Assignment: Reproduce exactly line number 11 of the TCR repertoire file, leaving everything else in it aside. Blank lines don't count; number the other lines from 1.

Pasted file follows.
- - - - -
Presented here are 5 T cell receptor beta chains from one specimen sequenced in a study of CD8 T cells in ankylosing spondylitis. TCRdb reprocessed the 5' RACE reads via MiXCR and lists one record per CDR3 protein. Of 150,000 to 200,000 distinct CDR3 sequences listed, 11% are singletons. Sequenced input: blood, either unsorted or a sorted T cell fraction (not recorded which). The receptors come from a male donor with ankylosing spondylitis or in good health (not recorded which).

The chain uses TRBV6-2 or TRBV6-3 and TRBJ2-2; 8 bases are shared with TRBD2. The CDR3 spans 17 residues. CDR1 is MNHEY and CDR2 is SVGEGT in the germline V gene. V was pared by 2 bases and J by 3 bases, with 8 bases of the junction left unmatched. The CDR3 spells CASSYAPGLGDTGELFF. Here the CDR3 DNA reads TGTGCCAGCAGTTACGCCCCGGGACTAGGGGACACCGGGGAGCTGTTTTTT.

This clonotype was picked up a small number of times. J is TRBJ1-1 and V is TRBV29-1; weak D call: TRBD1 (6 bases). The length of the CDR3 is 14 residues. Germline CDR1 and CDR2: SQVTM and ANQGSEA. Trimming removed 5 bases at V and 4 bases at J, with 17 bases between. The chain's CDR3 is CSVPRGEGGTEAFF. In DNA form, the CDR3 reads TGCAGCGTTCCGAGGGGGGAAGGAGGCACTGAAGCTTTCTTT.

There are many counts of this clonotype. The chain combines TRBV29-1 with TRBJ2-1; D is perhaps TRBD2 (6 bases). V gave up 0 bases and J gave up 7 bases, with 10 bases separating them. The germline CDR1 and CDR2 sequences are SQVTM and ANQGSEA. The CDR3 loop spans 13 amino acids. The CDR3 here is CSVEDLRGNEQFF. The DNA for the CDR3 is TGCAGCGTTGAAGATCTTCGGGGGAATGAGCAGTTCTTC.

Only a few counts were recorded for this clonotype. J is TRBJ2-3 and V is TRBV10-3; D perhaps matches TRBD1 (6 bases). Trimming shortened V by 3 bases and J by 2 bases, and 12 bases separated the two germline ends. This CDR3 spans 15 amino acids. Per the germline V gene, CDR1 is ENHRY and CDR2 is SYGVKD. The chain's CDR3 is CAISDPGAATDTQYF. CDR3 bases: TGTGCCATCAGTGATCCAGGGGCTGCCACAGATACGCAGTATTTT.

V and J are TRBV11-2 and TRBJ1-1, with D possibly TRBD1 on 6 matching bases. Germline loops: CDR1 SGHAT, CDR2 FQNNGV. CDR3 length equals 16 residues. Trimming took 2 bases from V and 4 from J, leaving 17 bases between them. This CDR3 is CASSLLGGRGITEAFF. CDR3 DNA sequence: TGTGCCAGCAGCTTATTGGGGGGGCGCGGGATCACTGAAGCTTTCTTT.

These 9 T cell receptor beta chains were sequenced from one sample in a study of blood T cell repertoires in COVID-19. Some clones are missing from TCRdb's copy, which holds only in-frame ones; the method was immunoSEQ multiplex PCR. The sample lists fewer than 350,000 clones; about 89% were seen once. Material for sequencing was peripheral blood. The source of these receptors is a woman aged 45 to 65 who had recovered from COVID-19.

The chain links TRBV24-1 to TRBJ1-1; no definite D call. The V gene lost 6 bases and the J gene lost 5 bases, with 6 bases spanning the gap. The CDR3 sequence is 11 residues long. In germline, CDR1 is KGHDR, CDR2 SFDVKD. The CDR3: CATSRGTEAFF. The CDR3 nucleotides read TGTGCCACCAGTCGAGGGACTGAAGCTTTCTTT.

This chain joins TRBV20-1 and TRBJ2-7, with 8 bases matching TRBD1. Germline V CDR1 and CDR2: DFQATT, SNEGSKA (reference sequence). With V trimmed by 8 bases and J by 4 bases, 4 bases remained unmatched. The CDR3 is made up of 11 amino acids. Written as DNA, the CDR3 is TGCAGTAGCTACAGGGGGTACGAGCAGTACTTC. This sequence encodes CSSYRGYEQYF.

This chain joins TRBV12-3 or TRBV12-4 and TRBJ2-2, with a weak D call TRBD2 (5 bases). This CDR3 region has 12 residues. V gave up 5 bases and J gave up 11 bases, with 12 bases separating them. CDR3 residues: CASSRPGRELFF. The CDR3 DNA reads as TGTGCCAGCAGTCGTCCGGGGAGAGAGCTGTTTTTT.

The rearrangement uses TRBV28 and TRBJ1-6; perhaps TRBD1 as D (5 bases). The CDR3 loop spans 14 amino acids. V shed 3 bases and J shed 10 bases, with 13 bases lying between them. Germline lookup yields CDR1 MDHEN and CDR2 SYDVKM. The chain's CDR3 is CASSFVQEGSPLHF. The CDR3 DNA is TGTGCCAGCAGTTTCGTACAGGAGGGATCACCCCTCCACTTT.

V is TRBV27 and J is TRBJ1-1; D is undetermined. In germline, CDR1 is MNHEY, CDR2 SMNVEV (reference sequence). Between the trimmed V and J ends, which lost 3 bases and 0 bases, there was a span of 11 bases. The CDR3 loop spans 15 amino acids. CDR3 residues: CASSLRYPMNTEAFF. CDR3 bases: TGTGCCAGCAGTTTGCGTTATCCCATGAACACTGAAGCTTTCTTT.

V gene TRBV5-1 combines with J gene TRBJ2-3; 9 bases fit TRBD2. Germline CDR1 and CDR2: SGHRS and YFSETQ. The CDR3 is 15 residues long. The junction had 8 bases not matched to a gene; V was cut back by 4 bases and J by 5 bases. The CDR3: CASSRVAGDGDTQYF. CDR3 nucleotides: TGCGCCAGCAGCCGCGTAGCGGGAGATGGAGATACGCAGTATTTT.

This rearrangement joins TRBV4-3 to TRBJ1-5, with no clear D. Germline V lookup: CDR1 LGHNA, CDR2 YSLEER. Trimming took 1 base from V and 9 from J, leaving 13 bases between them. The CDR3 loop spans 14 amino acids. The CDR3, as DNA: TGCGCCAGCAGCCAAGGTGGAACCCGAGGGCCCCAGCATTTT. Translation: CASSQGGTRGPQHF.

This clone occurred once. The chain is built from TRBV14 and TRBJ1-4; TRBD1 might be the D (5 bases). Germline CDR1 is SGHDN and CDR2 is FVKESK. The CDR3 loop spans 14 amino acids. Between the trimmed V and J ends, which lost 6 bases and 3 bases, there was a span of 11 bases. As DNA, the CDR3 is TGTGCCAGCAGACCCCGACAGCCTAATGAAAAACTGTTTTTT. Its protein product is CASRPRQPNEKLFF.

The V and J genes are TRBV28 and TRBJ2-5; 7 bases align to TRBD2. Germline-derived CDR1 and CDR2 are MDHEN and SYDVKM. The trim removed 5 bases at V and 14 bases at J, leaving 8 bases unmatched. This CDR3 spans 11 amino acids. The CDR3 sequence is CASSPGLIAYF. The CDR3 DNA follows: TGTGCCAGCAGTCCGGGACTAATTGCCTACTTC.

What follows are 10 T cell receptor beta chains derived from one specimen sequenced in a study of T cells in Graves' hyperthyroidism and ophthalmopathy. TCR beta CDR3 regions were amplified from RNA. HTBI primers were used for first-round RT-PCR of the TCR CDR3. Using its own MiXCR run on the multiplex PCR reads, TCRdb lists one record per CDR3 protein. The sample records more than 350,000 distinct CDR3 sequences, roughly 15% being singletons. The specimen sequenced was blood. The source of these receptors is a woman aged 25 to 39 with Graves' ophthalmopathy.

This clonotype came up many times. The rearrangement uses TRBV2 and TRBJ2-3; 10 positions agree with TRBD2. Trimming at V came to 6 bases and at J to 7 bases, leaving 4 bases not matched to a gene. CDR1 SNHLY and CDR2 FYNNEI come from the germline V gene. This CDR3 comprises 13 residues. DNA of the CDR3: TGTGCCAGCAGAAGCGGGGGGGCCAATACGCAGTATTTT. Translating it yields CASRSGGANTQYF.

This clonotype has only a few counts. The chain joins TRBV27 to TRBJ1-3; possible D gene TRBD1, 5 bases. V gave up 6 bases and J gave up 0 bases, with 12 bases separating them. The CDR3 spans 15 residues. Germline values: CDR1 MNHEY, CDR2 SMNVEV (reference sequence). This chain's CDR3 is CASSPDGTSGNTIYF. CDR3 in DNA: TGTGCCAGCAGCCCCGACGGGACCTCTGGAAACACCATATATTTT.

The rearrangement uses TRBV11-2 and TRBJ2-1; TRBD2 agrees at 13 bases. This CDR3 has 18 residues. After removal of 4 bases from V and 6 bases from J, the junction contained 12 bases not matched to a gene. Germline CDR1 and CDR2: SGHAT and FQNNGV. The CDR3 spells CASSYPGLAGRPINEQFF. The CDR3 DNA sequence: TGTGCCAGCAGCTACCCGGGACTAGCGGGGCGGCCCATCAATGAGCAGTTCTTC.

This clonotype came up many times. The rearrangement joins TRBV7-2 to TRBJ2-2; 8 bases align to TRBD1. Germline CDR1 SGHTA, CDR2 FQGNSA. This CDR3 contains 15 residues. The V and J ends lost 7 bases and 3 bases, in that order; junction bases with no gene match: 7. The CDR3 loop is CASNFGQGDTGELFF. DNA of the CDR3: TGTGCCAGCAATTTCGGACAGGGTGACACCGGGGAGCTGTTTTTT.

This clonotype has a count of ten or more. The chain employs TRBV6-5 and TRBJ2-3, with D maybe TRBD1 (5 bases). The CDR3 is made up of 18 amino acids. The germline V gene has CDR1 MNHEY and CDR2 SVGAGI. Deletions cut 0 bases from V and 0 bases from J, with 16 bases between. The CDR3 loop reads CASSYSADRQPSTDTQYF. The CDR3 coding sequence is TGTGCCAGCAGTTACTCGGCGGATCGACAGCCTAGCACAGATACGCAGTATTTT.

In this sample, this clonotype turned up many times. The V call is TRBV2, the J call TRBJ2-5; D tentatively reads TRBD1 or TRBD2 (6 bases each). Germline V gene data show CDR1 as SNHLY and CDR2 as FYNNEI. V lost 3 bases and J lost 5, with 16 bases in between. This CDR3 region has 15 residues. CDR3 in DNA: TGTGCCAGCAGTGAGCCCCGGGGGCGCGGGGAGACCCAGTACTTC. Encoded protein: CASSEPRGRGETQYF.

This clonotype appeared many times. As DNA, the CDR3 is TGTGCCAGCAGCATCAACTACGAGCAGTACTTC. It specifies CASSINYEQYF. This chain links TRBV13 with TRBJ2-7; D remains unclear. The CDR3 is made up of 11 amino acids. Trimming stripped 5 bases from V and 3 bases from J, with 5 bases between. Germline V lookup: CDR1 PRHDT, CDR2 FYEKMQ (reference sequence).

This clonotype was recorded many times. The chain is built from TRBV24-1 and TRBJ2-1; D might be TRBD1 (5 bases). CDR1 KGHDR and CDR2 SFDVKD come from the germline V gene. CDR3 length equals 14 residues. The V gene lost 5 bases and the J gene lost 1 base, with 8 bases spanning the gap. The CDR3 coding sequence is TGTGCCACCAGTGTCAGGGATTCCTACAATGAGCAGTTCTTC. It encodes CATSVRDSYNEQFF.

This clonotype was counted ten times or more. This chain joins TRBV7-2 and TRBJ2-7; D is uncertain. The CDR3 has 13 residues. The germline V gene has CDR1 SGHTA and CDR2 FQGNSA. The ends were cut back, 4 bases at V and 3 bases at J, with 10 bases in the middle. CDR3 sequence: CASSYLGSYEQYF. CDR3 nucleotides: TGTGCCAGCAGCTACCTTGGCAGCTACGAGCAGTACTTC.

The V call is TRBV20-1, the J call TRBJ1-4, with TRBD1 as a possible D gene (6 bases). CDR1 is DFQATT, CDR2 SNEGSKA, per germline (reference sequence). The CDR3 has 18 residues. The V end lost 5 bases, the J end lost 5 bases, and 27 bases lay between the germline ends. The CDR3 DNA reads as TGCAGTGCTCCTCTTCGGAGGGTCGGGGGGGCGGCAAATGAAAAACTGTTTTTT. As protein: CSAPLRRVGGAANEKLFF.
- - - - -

The rearrangement uses TRBV28 and TRBJ1-6; perhaps TRBD1 as D (5 bases). The CDR3 loop spans 14 amino acids. V shed 3 bases and J shed 10 bases, with 13 bases lying between them. Germline lookup yields CDR1 MDHEN and CDR2 SYDVKM. The chain's CDR3 is CASSFVQEGSPLHF. The CDR3 DNA is TGTGCCAGCAGTTTCGTACAGGAGGGATCACCCCTCCACTTT.